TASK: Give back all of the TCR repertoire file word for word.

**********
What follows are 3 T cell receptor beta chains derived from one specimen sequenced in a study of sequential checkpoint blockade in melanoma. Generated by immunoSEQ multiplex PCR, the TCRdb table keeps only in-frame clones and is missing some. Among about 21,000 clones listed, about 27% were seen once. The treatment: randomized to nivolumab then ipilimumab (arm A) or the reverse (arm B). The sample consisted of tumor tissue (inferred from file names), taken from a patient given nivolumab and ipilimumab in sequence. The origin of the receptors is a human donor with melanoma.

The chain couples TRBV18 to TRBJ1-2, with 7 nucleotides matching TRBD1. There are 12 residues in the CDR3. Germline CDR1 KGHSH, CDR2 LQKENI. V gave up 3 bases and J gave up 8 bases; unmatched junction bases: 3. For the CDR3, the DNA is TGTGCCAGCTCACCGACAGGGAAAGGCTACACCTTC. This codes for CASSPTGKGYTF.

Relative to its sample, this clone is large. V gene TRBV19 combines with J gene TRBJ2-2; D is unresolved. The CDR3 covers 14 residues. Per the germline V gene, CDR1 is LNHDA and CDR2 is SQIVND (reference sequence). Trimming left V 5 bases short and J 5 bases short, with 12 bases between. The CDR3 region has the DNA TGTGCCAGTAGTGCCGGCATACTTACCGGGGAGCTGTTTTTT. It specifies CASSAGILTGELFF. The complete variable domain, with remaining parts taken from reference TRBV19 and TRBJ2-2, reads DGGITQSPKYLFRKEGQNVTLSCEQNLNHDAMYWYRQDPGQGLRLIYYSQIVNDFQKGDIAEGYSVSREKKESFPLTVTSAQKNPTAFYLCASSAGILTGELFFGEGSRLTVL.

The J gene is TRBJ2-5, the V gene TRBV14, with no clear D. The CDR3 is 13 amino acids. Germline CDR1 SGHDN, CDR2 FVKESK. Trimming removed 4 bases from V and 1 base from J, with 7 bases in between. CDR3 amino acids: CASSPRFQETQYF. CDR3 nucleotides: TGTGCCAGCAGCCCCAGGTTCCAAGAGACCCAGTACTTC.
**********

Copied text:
What follows are 3 T cell receptor beta chains derived from one specimen sequenced in a study of sequential checkpoint blockade in melanoma. Generated by immunoSEQ multiplex PCR, the TCRdb table keeps only in-frame clones and is missing some. Among about 21,000 clones listed, about 27% were seen once. The treatment: randomized to nivolumab then ipilimumab (arm A) or the reverse (arm B). The sample consisted of tumor tissue (inferred from file names), taken from a patient given nivolumab and ipilimumab in sequence. The origin of the receptors is a human donor with melanoma.

The chain couples TRBV18 to TRBJ1-2, with 7 nucleotides matching TRBD1. There are 12 residues in the CDR3. Germline CDR1 KGHSH, CDR2 LQKENI. V gave up 3 bases and J gave up 8 bases; unmatched junction bases: 3. For the CDR3, the DNA is TGTGCCAGCTCACCGACAGGGAAAGGCTACACCTTC. This codes for CASSPTGKGYTF.

Relative to its sample, this clone is large. V gene TRBV19 combines with J gene TRBJ2-2; D is unresolved. The CDR3 covers 14 residues. Per the germline V gene, CDR1 is LNHDA and CDR2 is SQIVND (reference sequence). Trimming left V 5 bases short and J 5 bases short, with 12 bases between. The CDR3 region has the DNA TGTGCCAGTAGTGCCGGCATACTTACCGGGGAGCTGTTTTTT. It specifies CASSAGILTGELFF. The complete variable domain, with remaining parts taken from reference TRBV19 and TRBJ2-2, reads DGGITQSPKYLFRKEGQNVTLSCEQNLNHDAMYWYRQDPGQGLRLIYYSQIVNDFQKGDIAEGYSVSREKKESFPLTVTSAQKNPTAFYLCASSAGILTGELFFGEGSRLTVL.

The J gene is TRBJ2-5, the V gene TRBV14, with no clear D. The CDR3 is 13 amino acids. Germline CDR1 SGHDN, CDR2 FVKESK. Trimming removed 4 bases from V and 1 base from J, with 7 bases in between. CDR3 amino acids: CASSPRFQETQYF. CDR3 nucleotides: TGTGCCAGCAGCCCCAGGTTCCAAGAGACCCAGTACTTC.